Publications deposited with the libraries are made available to
users in their reading rooms, are preserved for the benefit of future
generations, and become part of the national heritage.
What is it based on?
In the United Kingdom, the Copyright Act of 1911 and, in Ireland,
the Copyright Act of 1963 (currently being replaced by similar provisions
in the Copyright and Related Rights Bill of 1999), make it obligatory
for publishers and distributors in the United Kingdom and Ireland
to deposit their publications.
What is included?
All printed publications come within the scope of legal deposit.
A code of practice exists in the United Kingdom for the deposit
of non-printed publications, including microform and electronic
media. In Ireland, the Copyright and Related Rights Bill of 1999
also proposes to extend legal deposit to electronic formats.
How is information about Publications made available?
Publications are recorded in the online catalogues of the six legal
deposit libraries, all of which are accessible on the World Wide
Web and will remain essential research tools for generations to
come. Most of the books and new serial titles are listed in the
British National Bibliography (BNB), which is used by librarians
and the book trade for stock selection. All the legal deposit libraries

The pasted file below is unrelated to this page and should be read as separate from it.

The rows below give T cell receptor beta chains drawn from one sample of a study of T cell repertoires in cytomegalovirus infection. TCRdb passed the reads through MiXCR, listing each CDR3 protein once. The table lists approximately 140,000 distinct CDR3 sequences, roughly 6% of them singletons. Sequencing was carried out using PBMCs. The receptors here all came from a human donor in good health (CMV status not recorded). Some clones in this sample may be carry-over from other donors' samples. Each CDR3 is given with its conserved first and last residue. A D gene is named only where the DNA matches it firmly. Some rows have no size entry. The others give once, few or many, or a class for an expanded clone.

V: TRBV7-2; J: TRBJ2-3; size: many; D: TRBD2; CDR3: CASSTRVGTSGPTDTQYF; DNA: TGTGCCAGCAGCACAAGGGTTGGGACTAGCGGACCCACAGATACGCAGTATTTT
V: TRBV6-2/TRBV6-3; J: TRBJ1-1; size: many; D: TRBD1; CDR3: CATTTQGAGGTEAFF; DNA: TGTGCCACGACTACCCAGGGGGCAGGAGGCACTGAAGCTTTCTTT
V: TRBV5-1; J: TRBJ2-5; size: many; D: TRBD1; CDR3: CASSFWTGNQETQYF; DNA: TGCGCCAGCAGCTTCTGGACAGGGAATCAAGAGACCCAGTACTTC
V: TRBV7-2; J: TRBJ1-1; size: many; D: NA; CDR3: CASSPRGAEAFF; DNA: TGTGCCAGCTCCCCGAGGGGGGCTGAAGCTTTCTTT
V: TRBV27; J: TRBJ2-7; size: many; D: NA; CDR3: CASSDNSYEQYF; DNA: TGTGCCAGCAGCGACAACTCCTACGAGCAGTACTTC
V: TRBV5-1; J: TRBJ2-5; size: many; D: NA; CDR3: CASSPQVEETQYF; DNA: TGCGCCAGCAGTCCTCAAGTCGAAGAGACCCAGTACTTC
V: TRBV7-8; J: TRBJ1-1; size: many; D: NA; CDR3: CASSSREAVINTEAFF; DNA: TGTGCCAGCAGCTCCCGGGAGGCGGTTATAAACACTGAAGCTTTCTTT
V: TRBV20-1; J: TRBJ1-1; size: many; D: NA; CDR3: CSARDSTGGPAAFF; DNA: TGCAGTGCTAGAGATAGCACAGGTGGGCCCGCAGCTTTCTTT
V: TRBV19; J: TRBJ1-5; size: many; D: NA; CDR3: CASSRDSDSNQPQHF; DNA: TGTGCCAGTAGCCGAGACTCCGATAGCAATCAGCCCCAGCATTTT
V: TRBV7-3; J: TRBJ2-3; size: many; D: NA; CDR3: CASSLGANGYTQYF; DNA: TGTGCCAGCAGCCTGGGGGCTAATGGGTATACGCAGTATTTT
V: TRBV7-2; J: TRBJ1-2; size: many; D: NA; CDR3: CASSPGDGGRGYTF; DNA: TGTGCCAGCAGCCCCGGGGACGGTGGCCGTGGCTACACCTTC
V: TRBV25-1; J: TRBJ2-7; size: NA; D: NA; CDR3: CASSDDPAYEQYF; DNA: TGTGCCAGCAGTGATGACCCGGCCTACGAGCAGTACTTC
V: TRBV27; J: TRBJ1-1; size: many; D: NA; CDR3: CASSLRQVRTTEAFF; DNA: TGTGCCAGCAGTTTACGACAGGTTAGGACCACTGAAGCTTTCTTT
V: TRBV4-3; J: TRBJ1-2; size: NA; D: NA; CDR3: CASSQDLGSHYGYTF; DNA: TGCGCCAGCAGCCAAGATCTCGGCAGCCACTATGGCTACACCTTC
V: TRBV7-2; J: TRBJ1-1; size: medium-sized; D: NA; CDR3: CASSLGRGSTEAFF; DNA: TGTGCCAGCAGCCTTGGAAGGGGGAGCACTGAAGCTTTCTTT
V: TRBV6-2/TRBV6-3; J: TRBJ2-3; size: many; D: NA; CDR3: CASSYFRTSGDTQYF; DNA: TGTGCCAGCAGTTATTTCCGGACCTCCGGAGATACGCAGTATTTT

contribute to BNB, which is available in printed, CD-ROM and online
formats and has a worldwide distribution.
What is a Publisher?
Within the terms of the Copyright Acts, 'Publisher' is to be understood
as anyone who issues or distributes publications to the public.
What are Publishers required to deposit?
Items published and distributed in the United Kingdom and in Ireland
are liable for deposit, as are items originally published elsewhere
but distributed in the United Kingdom and Ireland. The requirement
for deposit remains, irrespective of the place of publication or
printing, the nature and size of the imprint or the extent of distribution.
Where should Publications be sent?
Publications destined for the British Library (with the exception
of newspapers) should be sent to:
Legal Deposit Office,
The British Library,
Boston Spa, Wetherby,
West Yorkshire LS23 7BY
Tel: +44 (0)1937 546268 Monographs or 546267 Serials
E-Mail: firstname.lastname@example.org email@example.com
Newspapers destined for the British Library should be sent to:
Newspaper Legal Deposit Office,
The British Library,
Unit 3,120 Colindale Avenue,
London NW9 5LF
Tel: +44 (0)207412 7382
Fax: +44 (0)207412 7390
The other five legal deposit libraries employ an agent to collect
publications on their behalf. Publications and enquiries should
be addressed to:
Copyright Libraries Agency,
100 Euston Street,
London NWI 2HQ
Tel: +44 (0)20 7388 5061
Fax: +44 (0)20 7383 3540
Irish publishers should send material destined for the five libraries
Irish Copyright Agency,
c/o Trinity College Library,
Tel:+353 (0)1608 1021
Fax: +353 (0)1671 9003
Every Author needs an editor. Have your work edited before you send
it. Be sure it is in its final, publishable form. Once your manuscript
is sent, any corrections made may incur additional costs.
The final version we receive of your edited manuscript should be
proof read by several people who've never read it before. They catch
mistakes and errors that you never will. However there comes a time,
that you will find, you are altering things for the sake of doing
it with out adding anything to the text. This is the time to stop!